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To go to the MrBead store click here. For our UK bead shop in pounds click MrBead.co.uk
Mother's Day Beads
Diamonds - April's Gemstone
Agate is really chalcedony quartz forming in concentric layers in a wide variety of colors and textures. Each individual agate forms by filling a cavity in its host rock, resulting in round nodules, with bands like the rings of a tree trunk, looking like eyes. Agate comes in many different forms, one of the most common being Sardonyx - derived from the Greek word "Sard" meaning reddish brown, and "onyx": veined gem. Sardonyx usually contains white and brownish-red bands. Roman soldiers wore sardonyx talismans engraved with figures of Hercules or Mars, believing that the stone would make them braver. During the Renaissance, public speakers thought sardonyx helped them talk more forceful.
Another type of agate, Dzi, is one of the most mysterious of all gemstones. These shiny beads usually from Tibet, patterned with mystical eyes are among the most treasured in the world. "Dzi" in Tibetan means: "shine, brightness, clearness, and splendor. Dzi beads are often brought on the number of "eyes" an individual bead shows - the more eyes the better.
Agate was highly valued as a talisman in ancient times and has been used as a traveler's amulet for centuries. It's believed to bring good fortune, health, wealth and long life, as well as quenching thirst and preventing fevers. Persian magicians used agate to divert storms and athletes to increase vitality. Shia Muslims wear an agate ring on the right hand, engraved with the name of Allah. Others' swear that wearing these beads can heighten the spiritual consciousness and balance the body's physical and mental states. Agate is also thought to cure scorpion stings and snake bites. Some call its strange patterns 'cosmic caterpillar tracks'. Pagans believe agate brings love, clears thought, and is lucky in card games.
To see all our Agate beads in our dollar store click here
or in our pound shop here
Our ready-made Agate Jewelry in dollars here or in pounds here
Mother's Day Beads
Apologies to our UK customers, as the special day for your mother has
The earliest mention of Mother's Day goes back to spring celebrations of
ancient Greece in honor of Rhea, the Mother of the Gods. During the 1600's,
England celebrated "Mothering Sunday" on the 4th Sunday of Lent (the 40 day
period leading up to Easter).
Then, many of the England's poor worked as servants for the wealthy. As
most were employed far from their homes, the servants would live at the
houses of their employers. On Mothering Sunday the servants had the day off
and encouraged to return home and spend the day with their mothers.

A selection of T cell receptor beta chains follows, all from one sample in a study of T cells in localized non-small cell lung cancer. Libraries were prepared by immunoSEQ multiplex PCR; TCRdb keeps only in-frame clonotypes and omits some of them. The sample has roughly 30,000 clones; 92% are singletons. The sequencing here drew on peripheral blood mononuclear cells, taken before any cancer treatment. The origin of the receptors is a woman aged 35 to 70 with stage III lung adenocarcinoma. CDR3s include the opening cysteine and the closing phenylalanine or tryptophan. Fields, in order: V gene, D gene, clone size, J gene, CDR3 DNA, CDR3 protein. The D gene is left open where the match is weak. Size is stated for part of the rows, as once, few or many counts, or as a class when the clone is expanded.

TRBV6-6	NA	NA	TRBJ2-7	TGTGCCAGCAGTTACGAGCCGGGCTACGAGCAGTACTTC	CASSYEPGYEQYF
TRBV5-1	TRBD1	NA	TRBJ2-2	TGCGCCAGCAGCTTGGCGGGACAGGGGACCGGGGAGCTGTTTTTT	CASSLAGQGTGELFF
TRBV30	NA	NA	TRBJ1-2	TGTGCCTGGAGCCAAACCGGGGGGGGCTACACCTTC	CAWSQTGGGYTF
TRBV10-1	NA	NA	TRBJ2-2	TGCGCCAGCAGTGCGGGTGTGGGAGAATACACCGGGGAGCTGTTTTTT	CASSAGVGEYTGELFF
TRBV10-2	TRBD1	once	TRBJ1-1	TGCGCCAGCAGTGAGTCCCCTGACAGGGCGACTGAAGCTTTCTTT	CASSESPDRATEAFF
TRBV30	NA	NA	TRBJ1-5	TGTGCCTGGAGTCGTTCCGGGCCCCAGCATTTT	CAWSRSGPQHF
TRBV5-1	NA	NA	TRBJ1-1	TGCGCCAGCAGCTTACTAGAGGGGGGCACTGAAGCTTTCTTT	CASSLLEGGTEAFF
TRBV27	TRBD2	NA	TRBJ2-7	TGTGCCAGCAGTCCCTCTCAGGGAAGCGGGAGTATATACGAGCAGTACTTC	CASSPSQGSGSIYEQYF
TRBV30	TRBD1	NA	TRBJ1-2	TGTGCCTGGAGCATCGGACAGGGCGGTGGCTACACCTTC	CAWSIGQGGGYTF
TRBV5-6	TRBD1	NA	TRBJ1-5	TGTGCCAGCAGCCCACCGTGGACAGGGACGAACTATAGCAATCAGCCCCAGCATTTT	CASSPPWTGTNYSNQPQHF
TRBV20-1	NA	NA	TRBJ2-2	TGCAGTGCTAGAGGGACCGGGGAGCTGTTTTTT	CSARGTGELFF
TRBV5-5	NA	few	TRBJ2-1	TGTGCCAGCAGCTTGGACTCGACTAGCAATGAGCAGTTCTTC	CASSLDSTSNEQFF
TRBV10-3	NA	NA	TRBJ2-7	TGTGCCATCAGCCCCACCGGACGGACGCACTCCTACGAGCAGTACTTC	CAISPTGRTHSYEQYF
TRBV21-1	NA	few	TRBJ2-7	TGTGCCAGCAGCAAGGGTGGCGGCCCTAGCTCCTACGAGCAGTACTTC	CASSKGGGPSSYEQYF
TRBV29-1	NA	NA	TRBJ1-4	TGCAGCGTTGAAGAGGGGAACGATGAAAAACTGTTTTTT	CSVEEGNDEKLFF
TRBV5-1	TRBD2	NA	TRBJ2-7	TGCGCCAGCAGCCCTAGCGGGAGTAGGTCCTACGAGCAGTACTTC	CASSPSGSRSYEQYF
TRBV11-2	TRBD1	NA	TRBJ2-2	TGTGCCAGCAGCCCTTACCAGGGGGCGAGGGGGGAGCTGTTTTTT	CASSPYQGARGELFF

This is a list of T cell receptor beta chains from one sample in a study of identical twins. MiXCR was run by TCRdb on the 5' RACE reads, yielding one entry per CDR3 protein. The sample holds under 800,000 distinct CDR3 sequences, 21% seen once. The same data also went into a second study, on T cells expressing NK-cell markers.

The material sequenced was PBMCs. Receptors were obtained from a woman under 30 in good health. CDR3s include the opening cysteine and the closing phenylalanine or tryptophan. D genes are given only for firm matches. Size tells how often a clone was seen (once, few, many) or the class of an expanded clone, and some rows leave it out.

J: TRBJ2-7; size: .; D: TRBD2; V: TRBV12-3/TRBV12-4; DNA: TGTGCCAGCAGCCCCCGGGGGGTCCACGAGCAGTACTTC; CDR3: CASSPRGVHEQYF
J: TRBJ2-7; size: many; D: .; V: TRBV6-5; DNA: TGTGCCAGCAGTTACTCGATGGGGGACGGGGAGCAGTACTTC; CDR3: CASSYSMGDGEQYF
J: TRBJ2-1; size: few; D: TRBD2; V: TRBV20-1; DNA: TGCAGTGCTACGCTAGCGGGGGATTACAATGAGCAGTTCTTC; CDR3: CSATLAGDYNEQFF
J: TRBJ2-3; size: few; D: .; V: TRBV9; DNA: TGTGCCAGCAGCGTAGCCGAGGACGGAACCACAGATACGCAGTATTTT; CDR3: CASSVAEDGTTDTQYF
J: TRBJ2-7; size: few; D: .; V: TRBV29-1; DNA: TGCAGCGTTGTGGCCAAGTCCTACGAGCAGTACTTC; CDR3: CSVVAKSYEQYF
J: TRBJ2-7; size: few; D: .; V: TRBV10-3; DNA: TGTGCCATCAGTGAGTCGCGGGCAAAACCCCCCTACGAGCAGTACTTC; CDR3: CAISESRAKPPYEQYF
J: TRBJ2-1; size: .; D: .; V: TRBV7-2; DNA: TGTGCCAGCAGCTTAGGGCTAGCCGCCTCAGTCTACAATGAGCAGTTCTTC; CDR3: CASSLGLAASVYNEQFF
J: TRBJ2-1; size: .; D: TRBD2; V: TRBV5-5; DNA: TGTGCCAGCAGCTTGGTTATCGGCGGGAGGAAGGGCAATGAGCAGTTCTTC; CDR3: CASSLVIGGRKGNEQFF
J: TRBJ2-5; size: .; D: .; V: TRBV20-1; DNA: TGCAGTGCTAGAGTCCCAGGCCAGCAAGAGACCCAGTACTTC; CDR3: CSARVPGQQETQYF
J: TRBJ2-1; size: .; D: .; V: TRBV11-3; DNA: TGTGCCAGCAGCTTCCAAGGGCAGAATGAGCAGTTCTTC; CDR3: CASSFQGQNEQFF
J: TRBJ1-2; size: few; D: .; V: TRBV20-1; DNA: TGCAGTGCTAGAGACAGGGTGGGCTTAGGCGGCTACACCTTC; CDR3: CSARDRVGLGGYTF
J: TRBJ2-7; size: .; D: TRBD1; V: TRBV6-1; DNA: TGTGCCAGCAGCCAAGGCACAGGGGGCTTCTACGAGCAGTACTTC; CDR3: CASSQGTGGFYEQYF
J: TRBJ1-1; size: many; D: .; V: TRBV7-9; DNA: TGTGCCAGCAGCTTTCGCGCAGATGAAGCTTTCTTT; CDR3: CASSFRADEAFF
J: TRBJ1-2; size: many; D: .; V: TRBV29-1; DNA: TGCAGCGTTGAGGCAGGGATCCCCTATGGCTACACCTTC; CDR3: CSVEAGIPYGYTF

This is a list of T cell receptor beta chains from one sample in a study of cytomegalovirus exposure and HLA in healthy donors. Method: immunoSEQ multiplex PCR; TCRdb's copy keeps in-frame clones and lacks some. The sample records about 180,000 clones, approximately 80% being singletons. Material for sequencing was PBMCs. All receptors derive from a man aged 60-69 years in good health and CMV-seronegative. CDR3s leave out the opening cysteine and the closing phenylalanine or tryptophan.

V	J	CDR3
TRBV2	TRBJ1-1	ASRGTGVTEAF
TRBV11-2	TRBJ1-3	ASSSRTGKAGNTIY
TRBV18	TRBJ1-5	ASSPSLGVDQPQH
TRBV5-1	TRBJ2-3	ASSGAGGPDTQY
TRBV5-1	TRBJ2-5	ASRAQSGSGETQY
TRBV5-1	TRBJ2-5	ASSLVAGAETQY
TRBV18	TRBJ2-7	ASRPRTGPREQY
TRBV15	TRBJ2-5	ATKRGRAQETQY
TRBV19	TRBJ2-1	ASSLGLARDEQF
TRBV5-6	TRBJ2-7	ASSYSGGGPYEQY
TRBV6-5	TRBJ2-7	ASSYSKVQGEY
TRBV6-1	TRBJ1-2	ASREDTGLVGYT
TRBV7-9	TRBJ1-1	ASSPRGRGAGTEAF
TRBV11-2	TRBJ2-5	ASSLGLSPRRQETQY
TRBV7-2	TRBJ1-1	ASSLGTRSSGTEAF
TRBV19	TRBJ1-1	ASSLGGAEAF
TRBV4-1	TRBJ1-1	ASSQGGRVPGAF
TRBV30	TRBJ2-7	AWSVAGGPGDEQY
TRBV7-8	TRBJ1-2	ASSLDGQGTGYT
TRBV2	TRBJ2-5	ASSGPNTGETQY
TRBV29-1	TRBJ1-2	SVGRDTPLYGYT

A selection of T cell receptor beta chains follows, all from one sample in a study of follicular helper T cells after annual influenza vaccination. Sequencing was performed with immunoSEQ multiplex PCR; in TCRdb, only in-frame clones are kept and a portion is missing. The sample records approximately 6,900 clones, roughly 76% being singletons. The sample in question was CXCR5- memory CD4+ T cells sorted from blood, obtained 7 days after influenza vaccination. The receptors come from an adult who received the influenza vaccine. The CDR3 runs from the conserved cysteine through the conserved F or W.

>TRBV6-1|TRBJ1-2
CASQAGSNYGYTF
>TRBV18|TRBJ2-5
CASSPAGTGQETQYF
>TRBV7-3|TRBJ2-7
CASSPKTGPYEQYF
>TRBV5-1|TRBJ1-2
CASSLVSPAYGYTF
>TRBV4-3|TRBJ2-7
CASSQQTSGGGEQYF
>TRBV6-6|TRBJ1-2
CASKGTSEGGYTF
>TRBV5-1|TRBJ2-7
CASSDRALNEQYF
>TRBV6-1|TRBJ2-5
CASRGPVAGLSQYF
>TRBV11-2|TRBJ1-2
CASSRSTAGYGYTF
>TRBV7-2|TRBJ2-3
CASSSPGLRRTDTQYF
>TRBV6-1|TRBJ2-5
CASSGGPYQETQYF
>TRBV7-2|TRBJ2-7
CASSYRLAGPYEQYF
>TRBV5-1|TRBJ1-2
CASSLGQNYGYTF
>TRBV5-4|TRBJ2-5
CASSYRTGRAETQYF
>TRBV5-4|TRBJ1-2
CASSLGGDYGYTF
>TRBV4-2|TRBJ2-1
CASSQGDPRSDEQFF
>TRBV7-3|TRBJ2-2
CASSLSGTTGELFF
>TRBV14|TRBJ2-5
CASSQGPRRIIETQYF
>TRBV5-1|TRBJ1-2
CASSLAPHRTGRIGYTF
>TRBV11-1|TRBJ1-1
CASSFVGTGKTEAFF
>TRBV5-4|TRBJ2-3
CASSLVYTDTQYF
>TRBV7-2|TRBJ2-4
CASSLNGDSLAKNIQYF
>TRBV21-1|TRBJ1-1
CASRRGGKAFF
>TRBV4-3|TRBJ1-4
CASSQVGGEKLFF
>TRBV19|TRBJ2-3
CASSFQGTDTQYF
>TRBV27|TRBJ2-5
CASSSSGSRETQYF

In the United States Mother's Day was first suggested in 1872 by Julia Ward Howe as a day dedicated to peace. Then in 1914, Ana Jarvis from Philadelphia, with the help of the church, managed to persuade President Woodrow Wilson to make the second Sunday of May a national holiday in honor of the anniversary of her mother's death. However, many countries celebrate Mother's Day at different times throughout the year - except Denmark, Finland, Italy, Turkey, Australia, and Belgium who also celebrate Mother's Day on the second Sunday of May.
What would mother like on her special day? Beads of course! Make a special necklace or bracelet as a gift for your mother and mother-in-law this year & or purchase one already made. Jewelry is always appreciated, and gains sentimental value with age allowing Mother to always remember who it came from. Pearls are great, but any pink or warm-colored stone jewelry would be appreciated! Mother's Day for 2008 in the the US is on 7th May.
Diamonds are the rich cousins of graphite, both crystalline forms of pure carbon. The enormous difference in their properties is a result of the way that carbon atoms are bonded together. In graphite, carbon atoms are arranged in sheets that easily slide past each other, making them ideal as lubricants. Diamond crystals, are a tight-fisted network of carbon atoms securely held in four directions, making it the hardest naturally-occurring substance.
To say these "cultured" stones are not real diamond is false. Chemically they are identical to mined diamonds, but they do have different growth patterns and a lack of inclusions that would draw suspicions to a qualified a jeweler. However, those bits of minerals that are enclosed in a natural diamond as its forms are regarded as flaws; a lack of inclusions is actually a good thing. For a jeweler to tell for sure, De Beers has designed a machine for around $10,000.
To see our cubic zirconia rings click here
Offer valid until Thursday 3rd April 2008 only - so act now. The more you order, the more you save! Only for use in our store at the checkout and not valid with any other offers.
To go to our MrBead store click MrBead.com
To go to our UK MrBead shop click MrBead.co.uk
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